The coaches have specifically said that in most cases, if you are pressed for time, the 3rd slot in a day's exercises can be replaced with a myorep set. It's typically a supplemental lift with lower specificity anyways. This isn't to say that your results will be just as good as if you did the program as written.

    It's my understanding that given infinite training time, there are rest schemes that will result in better gainzZz. It's a trade-off.
    Last edited by Serack; 08-22-2019, 02:03 PM.

    Leave a comment:


  • Millzners
    replied
    The only question for me is the programming. I’ve run the power building II template and there are no myo reps after the pivot week but there are AMRAP sets with drop sets. I wonder under what context myo reps may be inappropriate and if they are less compatible with a strength focused training block.

    Leave a comment:


  • gmorf33
    replied
    Hey nice! I think this summarizes and expands on the concept pretty well. It also answers one of the questions i had with regard to the follow up sets. I wasn't sure if those were supposed to also be at RPE 8 or go all out. Looks like by this, you don't limit yourself to RPE 8 on those and just try to get the same # of reps each set until you can't (a true RPE 10 by the last set).

    Leave a comment:


  • Serack
    started a topic Serack's Myorep writeup

    Serack's Myorep writeup

    How

    I've seen lots of input on MyoReps as well as lots of questions on them so I thought I'd collect everything together for one resource that I'll link in my resources topic.

    The instructions, pulled from a post Austin made last year. Then a bunch of theory.

    Guys, I am really not sure how the instructions given in the template are unclear. I've pasted them here with a bit more editing and spacing for ease of reading:

    How to do myoreps:
    The first set is called the "activation set"- which is just working up to the prescribed rep range @ RPE 8.
    10-12 reps is likely 62-68% of 1RM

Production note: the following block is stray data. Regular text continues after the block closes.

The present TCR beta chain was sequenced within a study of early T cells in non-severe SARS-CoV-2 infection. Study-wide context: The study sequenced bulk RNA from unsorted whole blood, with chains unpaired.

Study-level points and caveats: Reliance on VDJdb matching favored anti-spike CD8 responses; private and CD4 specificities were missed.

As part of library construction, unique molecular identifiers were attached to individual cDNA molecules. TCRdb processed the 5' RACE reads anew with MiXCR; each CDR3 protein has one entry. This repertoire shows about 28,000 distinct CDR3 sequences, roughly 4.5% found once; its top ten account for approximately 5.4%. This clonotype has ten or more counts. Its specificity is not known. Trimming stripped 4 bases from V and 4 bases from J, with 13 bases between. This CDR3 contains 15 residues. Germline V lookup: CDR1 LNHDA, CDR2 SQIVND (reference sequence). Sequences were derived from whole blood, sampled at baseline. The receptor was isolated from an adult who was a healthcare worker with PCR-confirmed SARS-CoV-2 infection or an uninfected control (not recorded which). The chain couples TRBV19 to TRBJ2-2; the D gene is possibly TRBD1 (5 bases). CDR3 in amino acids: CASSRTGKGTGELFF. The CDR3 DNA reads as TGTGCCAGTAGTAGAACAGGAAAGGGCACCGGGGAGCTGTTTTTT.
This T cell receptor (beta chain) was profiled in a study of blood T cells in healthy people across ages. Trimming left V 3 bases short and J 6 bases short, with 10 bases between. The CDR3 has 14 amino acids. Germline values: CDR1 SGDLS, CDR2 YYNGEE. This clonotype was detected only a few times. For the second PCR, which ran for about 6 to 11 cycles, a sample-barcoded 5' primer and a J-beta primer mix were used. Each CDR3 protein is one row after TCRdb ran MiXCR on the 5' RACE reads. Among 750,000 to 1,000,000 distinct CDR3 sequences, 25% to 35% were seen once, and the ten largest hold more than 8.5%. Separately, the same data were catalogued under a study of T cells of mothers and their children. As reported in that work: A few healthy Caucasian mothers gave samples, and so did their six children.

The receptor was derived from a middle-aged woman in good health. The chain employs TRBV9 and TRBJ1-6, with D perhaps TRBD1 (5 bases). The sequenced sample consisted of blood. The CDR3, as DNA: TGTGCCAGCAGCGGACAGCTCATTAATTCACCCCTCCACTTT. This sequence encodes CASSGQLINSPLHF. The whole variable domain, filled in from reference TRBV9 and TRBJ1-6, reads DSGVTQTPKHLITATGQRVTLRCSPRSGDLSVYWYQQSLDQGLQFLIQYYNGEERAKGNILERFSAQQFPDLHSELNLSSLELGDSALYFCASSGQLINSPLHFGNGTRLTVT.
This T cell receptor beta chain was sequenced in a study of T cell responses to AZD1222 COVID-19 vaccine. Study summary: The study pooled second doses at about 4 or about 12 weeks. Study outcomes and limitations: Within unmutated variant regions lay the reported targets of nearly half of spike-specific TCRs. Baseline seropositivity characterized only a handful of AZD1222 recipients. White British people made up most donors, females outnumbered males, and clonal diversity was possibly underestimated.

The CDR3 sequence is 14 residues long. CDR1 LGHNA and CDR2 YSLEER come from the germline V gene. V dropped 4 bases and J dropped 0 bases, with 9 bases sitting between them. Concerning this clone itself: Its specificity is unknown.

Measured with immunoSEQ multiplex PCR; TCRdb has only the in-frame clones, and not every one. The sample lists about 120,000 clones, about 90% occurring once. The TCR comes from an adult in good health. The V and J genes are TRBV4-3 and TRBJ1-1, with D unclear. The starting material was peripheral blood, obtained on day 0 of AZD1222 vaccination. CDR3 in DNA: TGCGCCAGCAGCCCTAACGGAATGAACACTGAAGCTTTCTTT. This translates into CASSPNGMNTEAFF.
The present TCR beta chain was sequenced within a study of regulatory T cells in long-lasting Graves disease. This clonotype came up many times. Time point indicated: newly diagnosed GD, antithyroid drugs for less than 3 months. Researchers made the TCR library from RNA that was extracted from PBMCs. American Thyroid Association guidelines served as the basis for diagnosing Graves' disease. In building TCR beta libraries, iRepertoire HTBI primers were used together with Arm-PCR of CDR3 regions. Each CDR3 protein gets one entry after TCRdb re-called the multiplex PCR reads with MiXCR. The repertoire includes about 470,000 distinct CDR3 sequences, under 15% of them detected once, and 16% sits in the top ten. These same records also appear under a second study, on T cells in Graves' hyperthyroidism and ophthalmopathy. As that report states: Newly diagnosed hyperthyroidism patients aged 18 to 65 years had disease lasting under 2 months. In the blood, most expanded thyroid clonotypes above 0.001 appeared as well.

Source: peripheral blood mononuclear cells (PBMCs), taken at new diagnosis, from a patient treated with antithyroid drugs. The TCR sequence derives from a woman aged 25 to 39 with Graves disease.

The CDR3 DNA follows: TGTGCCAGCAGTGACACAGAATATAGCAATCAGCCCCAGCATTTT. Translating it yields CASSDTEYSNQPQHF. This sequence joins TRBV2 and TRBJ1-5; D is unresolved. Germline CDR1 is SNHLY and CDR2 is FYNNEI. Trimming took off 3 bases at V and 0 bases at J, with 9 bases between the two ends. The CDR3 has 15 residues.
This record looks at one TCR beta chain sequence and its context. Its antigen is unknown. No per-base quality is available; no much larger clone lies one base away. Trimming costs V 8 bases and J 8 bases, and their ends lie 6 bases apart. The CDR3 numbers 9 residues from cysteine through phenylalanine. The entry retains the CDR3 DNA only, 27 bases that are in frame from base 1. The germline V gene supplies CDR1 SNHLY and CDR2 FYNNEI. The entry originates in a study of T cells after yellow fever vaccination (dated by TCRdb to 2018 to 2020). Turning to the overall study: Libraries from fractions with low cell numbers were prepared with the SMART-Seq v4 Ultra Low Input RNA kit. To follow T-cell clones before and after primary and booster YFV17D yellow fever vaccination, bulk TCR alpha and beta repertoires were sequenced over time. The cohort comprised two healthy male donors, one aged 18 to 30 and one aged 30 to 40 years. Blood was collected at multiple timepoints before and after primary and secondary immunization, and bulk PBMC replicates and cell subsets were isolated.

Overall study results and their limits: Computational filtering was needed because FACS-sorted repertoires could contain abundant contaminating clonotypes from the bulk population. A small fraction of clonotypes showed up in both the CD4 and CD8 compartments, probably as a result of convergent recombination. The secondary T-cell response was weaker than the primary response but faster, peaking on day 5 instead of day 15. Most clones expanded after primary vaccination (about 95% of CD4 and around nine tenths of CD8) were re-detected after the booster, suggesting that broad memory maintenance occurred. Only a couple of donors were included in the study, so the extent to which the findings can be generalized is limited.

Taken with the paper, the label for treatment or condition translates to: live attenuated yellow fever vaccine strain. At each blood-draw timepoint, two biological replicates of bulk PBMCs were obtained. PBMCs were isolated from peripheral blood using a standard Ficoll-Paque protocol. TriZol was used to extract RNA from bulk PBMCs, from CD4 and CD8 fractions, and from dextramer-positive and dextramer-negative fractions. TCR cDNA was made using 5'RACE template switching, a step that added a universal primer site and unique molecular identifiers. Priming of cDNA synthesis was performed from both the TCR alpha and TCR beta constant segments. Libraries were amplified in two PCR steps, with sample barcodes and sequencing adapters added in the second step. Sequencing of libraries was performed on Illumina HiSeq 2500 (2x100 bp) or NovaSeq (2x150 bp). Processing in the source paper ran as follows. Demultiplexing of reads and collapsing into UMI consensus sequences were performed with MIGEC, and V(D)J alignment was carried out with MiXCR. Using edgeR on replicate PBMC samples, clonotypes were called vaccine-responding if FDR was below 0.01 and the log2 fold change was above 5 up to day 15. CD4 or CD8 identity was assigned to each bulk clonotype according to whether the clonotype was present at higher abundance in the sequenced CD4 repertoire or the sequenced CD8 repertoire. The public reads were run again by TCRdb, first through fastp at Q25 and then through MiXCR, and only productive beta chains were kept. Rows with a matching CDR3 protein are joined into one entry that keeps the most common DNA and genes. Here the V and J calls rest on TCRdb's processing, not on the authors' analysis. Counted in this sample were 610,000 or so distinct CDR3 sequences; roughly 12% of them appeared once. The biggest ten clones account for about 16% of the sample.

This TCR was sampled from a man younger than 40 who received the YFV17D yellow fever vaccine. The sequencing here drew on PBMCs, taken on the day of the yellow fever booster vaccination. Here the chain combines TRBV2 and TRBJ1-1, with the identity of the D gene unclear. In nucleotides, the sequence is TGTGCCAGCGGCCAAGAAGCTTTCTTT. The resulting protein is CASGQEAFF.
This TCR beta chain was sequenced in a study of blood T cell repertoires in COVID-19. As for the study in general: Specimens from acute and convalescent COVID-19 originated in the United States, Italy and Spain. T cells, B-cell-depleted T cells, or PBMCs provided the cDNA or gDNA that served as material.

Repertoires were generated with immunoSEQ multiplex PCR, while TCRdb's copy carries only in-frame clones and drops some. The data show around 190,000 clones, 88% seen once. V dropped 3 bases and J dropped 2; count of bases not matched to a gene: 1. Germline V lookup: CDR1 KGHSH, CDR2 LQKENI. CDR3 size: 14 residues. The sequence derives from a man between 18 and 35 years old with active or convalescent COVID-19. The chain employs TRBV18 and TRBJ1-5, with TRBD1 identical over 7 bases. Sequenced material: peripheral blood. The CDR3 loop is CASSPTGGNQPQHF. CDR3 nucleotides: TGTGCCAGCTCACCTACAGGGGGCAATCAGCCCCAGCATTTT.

12-15 is likely 58-62%, and all bets are off for 14-16 reps (and the exercises are weird).

    After doing this activation set, rack the bar for 5 deep breaths (in and out).

    Then do a set of 3-5 reps, aiming for 5 reps.

    Re-rack the weight, rest for 5 breaths, then repeat a set of the same number of reps you just did (whether 3, 4, or 5 reps).

    Repeat this process (set of 3-5, rack, 5 breaths) until the FIRST TIME you hit 1 rep less than the first set of 3-5.

    In other words, if you hit 4 reps on the first set and you hit 3 on the 2nd set, you're done.
    If you hit 4-4-3, you're done after the set of 3.
    If you hit 3-3-3-2, you're done after the double.

    Why

    So why Myoreps?

    Generally if you have all day the best gainzZz come from sets taken near (but rarely to) failure with at least 3 minutes of rest between them (some will argue for 10 minutes of rest). In reality, few of us wish to spend 2-4+ hours a day in the gym, so Myoreps are a strategy to take advantage of a few decently understood principles of stimulating hypertrophy to cram a good amount of hypertrophy training stimulus (volume) into a short period of time. Notice, I said hypertrophy. Strength is specific, and Myoreps are pretty darn unspecific towards your 1RM, but muscle cross sectional area is one of the foundational characteristics that determine the potential for how high your 1RM can be. So BBM programs Myoreps as a time efficient way to stimulate hypertrophy.